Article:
Jesus triumphantly enters Jerusalem.

Jesus triumphantly enters Jerusalem.


My God, I firmly believe that Thou art here present. I acknowledge that on account of my many sins I am utterly unworthy to appear before Thy sacred countenance. Yet, confiding in Thy infinite goodness and mercy, I venture to address Thee, to call upon Thy holy name, and meditate upon Thy commandments, in order that I may acquire a better knowledge of Thy holy will, and accomplish it with more fidelity. Wherefore enlighten my understanding that I may perceive what I ought to do or leave undone for the promotion of Thy glory and my own salvation; at the same time excite my will, that I may repent with my whole heart of my past sins, and resolve for the future to do all that Thou requirest of me. Grant me above all to know Jesus, my divine Teacher and Guide, more clearly, that I may love Him more dearly, and consequently labor, struggle and suffer with greater generosity and self-sacrifice in imitation of His example. Holy Mary, Mother of God and my Mother, show Jesus to me now, and let me study thy divine Son to the salvation of my soul. Holy Guardian Angel, keep far from me all distracting thoughts; my patron saint, come to my assistance. Amen.

Jesus triumphantly enters Jerusalem.

“Fear not, daughter of Sion: behold, thy King cometh sitting on a [beast of burden’s] colt.”—St. John xii. 15.

First Point.

“REJOICE greatly, O daughter of Sion, shout for joy, O daughter of Jerusalem: behold, thy King will come to thee, the Just and Saviour: He is poor, and riding upon a [beast of burden] and upon a colt the foal of a [beast of burden] ” (Zach. ix. 9). This was the prophecy of Zacharias concerning the triumphant entry of Jesus Christ into the holy city of Jerusalem: but the disciples did not comprehend the meaning of these things until after His resurrection, when they found that all that had been written of Him had been literally verified.

Let us now consider the sentiments of the disciples and the people on the day of Christ’s triumph.

The fame of His miracle of raising Lazarus to life had reached the city, and the people were eager to see Him. Hearing of His approach, they went out to meet Him just as He was meekly descending Mount Olivet. Some carried branches of olive as a sign of peace, others bore palm as a symbol of triumph, others gathered flowers and strewed them on the way as a demonstration of honor, and some, finally, divested themselves of their robes and spread them on the ground to be trampled upon by the beast on which Jesus was sitting. All unanimously hailed Him, and gave expression to their great joy by singing a hymn of glory, saying: “Happiness and joy to the son of David, praise and glory to the expected of nations, to the desire of the eternal hills, to the foretold by the prophets, to the Saviour of the world! Behold our King! behold our Messias, who comes to us meek and humble, sitting on a beast of burden! Blessed be the King who cometh in the name of the Lord, peace in heaven, and glory on high.” Here followed the choir of Hebrew children who gave glory to God, and loosing their innocent tongues to sing, proclaimed Jesus the expected Messias, saying: “Hosanna to the Son of David, glory and triumph to our King!” In the midst of these hosannas and acclamations, all recollected the great miracles which He had performed, the wonderful cures which He had wrought, the sublime and divine doctrine which He preached, and the admirable and most holy life which He led, and they were obliged to recognize Him as the true Son of God: hence they paid Him the tribute of honor and adoration.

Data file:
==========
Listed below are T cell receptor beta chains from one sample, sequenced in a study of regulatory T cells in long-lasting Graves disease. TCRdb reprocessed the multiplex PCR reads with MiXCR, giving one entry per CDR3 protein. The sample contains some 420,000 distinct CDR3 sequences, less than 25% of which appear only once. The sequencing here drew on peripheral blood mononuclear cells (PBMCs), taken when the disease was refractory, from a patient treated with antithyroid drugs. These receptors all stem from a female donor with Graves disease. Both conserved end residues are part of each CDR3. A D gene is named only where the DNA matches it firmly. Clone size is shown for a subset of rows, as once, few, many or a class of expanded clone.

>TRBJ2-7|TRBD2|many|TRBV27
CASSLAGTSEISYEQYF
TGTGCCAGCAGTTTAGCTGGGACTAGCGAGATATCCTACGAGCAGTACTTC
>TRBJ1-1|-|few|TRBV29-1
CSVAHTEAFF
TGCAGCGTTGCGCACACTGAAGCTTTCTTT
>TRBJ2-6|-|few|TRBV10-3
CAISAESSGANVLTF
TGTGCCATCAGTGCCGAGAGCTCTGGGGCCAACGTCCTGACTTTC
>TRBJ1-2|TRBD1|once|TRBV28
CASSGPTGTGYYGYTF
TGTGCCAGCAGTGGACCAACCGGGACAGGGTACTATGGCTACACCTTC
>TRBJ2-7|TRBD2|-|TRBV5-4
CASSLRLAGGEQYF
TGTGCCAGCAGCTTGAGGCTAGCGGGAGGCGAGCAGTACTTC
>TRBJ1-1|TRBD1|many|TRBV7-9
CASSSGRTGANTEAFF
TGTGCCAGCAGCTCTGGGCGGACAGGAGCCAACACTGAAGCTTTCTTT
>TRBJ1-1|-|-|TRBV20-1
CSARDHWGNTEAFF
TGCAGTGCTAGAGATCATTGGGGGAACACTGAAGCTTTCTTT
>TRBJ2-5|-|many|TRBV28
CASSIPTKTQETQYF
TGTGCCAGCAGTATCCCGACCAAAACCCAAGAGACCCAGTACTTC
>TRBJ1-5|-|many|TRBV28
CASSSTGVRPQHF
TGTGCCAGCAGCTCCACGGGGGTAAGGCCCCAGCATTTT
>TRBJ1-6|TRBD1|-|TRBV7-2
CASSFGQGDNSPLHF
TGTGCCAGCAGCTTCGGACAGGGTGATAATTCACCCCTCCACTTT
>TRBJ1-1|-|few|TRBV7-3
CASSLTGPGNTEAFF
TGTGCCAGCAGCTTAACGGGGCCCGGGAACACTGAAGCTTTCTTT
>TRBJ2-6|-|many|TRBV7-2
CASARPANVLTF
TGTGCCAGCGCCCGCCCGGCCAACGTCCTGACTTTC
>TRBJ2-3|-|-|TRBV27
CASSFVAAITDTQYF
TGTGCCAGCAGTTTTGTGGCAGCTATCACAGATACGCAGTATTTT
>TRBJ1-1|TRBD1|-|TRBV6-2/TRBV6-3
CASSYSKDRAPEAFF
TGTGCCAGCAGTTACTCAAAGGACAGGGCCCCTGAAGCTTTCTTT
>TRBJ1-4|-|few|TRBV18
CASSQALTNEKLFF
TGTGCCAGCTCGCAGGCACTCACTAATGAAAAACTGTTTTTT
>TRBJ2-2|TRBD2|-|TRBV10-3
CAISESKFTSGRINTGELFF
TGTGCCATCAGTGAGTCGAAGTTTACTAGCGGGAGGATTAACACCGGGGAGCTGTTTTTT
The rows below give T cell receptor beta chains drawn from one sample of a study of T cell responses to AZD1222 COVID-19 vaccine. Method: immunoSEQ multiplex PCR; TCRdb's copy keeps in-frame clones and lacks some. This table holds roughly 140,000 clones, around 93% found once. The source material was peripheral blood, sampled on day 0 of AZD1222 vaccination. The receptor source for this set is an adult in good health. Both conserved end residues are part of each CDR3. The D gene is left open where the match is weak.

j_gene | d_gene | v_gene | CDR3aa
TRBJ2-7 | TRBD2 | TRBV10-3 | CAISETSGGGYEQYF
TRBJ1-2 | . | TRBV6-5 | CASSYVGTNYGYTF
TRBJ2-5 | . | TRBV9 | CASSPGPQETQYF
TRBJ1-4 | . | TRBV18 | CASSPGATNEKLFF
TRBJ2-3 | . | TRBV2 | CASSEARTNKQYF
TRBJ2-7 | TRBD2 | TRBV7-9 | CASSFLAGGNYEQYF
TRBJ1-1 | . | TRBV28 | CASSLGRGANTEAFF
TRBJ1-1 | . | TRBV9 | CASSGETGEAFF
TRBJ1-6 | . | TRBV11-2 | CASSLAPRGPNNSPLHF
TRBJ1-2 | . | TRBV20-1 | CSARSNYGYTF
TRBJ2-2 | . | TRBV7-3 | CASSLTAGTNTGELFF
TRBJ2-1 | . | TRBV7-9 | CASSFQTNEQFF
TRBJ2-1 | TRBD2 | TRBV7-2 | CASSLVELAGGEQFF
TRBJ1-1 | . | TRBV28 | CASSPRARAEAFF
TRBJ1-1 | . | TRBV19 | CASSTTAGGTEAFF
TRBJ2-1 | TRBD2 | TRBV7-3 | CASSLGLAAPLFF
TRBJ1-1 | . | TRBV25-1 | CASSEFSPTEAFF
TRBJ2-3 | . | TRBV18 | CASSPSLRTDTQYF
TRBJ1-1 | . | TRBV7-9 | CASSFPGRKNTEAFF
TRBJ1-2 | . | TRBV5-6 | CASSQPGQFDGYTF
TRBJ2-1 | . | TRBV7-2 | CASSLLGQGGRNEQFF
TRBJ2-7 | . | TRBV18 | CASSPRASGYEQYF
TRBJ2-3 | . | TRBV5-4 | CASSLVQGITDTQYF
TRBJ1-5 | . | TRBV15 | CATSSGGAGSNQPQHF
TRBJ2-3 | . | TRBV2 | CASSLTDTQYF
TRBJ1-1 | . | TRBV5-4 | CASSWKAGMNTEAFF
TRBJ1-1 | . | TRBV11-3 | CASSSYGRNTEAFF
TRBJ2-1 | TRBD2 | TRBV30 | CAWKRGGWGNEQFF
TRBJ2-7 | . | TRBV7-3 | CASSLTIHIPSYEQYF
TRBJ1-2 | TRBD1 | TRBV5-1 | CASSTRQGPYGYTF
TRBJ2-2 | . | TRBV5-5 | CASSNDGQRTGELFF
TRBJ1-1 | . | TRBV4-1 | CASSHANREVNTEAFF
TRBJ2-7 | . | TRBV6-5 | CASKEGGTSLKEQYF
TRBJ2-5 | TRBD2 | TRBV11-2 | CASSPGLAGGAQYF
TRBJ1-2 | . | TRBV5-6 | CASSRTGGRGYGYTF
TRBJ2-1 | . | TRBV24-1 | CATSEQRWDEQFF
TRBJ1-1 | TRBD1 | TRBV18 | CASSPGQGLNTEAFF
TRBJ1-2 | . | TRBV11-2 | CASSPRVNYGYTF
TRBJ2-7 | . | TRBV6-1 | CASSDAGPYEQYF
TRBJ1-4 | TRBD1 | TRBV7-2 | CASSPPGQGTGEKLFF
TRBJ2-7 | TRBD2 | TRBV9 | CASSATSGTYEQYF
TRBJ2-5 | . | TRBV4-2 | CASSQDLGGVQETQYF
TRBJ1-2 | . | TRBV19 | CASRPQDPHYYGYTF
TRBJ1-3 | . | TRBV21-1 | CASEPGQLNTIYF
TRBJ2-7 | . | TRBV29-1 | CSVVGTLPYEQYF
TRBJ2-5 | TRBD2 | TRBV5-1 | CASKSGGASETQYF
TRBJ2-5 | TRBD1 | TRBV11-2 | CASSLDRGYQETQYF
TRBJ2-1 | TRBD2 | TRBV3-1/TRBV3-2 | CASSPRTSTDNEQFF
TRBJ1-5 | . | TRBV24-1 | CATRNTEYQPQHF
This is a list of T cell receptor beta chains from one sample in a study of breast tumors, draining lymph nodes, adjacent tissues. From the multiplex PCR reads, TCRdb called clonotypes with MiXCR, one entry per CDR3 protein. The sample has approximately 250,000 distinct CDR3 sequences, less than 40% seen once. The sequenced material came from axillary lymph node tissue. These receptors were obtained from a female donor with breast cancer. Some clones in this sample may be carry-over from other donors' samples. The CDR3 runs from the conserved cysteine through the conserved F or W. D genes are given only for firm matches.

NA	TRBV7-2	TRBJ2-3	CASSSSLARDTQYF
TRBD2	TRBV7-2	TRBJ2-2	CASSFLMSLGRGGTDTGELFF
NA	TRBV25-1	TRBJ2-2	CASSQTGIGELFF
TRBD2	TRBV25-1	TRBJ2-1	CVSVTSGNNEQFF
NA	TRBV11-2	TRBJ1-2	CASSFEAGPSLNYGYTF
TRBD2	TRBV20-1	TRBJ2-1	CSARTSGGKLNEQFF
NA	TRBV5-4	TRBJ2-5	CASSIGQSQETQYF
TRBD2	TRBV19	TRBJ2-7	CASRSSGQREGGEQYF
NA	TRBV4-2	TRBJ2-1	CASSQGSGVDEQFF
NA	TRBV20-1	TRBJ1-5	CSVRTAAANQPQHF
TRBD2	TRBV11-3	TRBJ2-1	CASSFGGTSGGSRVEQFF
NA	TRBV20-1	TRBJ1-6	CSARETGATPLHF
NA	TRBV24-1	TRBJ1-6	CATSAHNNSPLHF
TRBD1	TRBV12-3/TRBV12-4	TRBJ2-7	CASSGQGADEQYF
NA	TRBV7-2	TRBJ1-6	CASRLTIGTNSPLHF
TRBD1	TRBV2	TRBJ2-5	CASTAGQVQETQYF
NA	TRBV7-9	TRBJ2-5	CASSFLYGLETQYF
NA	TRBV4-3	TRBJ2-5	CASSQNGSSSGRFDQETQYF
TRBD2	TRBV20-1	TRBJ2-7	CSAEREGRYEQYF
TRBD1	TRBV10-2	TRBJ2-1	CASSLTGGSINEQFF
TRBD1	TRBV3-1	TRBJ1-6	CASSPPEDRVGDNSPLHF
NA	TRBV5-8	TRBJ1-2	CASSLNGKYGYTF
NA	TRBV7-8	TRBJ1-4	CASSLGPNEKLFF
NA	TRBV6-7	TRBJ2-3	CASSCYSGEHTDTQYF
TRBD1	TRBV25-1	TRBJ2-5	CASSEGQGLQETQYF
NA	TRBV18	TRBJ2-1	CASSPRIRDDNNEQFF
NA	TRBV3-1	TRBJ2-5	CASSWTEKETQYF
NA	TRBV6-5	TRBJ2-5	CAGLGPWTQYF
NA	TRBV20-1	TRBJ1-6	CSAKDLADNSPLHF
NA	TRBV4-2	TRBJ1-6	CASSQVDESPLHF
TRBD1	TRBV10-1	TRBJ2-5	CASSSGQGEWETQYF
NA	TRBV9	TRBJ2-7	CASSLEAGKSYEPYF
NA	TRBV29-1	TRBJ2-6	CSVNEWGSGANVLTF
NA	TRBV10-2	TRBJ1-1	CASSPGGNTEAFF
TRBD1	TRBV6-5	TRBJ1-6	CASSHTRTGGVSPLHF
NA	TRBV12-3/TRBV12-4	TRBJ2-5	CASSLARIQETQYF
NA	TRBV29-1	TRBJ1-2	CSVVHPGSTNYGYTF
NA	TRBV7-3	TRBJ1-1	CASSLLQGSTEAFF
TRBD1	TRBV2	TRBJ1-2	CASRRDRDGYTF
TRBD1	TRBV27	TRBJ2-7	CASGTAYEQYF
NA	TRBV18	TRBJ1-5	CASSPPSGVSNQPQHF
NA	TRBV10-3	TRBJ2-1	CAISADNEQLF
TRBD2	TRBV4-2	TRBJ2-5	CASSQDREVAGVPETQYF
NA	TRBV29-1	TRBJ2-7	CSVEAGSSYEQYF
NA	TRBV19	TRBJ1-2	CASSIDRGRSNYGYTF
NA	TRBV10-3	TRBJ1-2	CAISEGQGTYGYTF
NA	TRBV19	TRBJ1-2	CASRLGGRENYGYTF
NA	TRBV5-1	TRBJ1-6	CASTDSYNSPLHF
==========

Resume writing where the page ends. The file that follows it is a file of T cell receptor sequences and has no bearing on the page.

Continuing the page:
The apostles were overjoyed at this triumph of their Master, and thinking that the time had come for His promised kingdom which they supposed would be of this world, they united more closely around Him, and walked joyfully over that flower-strewn road in the midst of the hosannas of the people and the canticles of the children.

What a glorious day was not that for the apostles and disciples of Jesus Christ! What a joy for the holy city of Jerusalem! If only the memory of that triumphant entrance of our Lord into the Jewish capital so fills us with joy, what must have been the happiness of those who witnessed it? If language fails to describe the celebrations which commemorate the victories of kings and princes of this world, it is certainly inadequate to describe this memorable triumph of the King of glory, the Lord of heaven and earth, and the long-desired Messias.

Let us, therefore, imagine that we see Jesus descending Mount Olivet, hailed by the joyful acclamations of the multitude, and uniting with them let us repeat in sentiments of adoration and homage: “Benedictus qui venit in nomine Domini, hosanna in excelsis!”


We have learned from the first point of the sentiments of the disciples and the people; let us now consider those of Jesus. While the apostles and disciples, filled with enthusiasm by the joyful manifestations of the crowd, believed that their Blessed Master was going to be crowned king of Jerusalem, and that He would at once commence to exercise His royal power, Jesus, whose divine mind penetrated the future, was thinking of the spectacle that would be witnessed a few days hence on that very road now strewn with flowers, olive-branches, and palms: yet He did not ignore the inconstancy of the Jewish people.